Still, we made a complete circuit around the jail. On the last leg of the journey we spent some time blocking a side street with the bed sheet rope snaked between us, dancing and singing. It was a glorious moment, in no way diminished by the police officers watching us dubiously from every direction.
As a society, we try to hide our problems, to lock them away instead of working proactively on solutions. When our problems inevitably worsen and multiply we lock those away, too – and find a way to make the whole system profitable for well-connected individuals and corporations. We do everything possible to make prisoners –– most of whom are serving time for non-violent offenses, most of whom have dark skin –– invisible.
Noise demos such as these, in solidarity with others held on New Year’s Eve across the globe, refuse to buy in to that mentality. We stand up and say: They have hidden you away, but we see you. They have told us to forget, but we remember you. They have demanded that jail be miserable and dehumanizing –– but we brought you a marching band.
In a call from Cook County Jail on the morning of December 31st, one of the NATO 5 explained to me: “It’s hard to be in here this time of year. Even if you aren’t big on celebrating the holidays, other people are feeling it. Everybody is missing someone.”
I feel good about how we spent New Year’s Eve. It was exciting to see prisoners expressing joy, which they get to do so rarely. It was cathartic to unleash my own pent up frustration at the jail’s unforgiving walls in the form of a primal, wordless scream. Most of all, it was inspiring to see so many others committed to supporting prisoners in 2013 and beyond.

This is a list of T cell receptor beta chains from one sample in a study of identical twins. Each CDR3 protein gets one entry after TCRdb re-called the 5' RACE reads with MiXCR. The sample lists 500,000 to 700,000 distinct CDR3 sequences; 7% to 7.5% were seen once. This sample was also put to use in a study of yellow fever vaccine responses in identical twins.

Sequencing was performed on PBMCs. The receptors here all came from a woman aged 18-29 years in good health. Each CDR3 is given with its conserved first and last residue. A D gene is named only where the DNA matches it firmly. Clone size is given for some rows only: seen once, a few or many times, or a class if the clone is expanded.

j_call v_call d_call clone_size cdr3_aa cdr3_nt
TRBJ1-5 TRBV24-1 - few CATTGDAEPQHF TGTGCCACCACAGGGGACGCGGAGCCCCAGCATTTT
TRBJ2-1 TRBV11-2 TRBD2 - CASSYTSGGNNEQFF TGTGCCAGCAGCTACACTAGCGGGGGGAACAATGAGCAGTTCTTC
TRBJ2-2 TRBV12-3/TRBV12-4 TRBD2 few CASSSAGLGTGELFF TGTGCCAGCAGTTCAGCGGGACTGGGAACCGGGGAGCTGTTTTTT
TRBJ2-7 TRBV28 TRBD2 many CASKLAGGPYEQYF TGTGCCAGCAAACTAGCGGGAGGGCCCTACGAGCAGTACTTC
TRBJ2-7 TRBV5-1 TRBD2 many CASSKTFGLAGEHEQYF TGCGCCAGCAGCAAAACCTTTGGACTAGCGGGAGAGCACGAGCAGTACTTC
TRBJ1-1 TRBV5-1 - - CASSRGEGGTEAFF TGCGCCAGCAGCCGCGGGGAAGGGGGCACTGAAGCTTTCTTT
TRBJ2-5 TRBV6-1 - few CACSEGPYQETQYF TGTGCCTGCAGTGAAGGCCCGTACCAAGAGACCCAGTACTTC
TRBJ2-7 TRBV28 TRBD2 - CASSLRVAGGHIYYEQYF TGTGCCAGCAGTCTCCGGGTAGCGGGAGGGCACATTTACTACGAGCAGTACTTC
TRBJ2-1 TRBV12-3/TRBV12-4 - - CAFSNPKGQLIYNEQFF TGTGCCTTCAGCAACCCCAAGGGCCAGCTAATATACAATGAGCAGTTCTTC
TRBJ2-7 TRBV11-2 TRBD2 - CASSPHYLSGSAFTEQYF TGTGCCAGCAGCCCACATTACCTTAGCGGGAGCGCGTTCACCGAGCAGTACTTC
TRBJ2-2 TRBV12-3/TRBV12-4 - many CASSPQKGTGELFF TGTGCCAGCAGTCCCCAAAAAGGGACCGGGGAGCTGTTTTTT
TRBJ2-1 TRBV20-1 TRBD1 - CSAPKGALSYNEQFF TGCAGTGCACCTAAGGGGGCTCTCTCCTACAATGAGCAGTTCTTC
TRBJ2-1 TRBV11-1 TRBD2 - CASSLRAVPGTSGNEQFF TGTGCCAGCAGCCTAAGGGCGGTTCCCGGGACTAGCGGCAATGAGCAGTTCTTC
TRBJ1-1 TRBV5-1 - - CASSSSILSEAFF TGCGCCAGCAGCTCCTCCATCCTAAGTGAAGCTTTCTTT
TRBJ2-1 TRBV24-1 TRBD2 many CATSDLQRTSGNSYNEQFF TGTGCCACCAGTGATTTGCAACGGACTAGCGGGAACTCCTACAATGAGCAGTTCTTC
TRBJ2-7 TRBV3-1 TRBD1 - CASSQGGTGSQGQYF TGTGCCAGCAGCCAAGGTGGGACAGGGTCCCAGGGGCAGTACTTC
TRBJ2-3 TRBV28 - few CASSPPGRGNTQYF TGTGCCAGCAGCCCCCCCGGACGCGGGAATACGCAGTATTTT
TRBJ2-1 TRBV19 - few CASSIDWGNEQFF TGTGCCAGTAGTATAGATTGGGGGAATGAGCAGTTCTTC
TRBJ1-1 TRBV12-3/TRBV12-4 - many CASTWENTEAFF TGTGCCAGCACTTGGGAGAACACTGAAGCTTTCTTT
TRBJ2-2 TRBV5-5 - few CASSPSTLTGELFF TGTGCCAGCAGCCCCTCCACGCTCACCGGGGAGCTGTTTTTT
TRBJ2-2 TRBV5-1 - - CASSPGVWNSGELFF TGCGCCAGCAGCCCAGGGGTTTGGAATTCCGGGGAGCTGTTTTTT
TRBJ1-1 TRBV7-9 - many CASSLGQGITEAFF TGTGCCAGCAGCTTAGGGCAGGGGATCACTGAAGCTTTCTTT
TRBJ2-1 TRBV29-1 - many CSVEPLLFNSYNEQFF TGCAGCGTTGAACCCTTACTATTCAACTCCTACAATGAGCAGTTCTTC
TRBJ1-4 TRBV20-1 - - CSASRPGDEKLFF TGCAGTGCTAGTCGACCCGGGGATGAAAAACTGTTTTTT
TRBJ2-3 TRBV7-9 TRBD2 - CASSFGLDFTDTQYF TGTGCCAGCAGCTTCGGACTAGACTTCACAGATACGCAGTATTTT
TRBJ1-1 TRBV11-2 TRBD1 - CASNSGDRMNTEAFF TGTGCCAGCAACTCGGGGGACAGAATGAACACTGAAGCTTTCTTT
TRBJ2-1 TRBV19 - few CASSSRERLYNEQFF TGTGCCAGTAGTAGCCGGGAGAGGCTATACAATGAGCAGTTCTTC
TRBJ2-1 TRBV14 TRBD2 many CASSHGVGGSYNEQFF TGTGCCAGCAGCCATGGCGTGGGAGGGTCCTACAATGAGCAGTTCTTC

This is what solidarity looks like.
Photos courtesy of Lee Klawans and Chicago Indymedia.]]>
How were we expected to know about them without power, TV or phones? Every day we hear sirens. My power was restored last night. During the blackout I guarded my house from skulking looters, roaming from house to house with flashlights poking around our homes. We were left vulnerable and frightened. There were no police patrols on the ground, no National Guards, but for the first 3 days after the storm. The roads were hazardous, no traffic lights to navigate, and no one to police that either. It has been a complete fiasco here on the South Shore of Long Island. Terrible! We finally had trucks show up on our block filled with downed wires, poles, trees… only to back out and not reappear until we, the neighbors, cleared a path for their trucks to enter and fix the lines! I’m 50! Hauling tree trunks, branches and debris.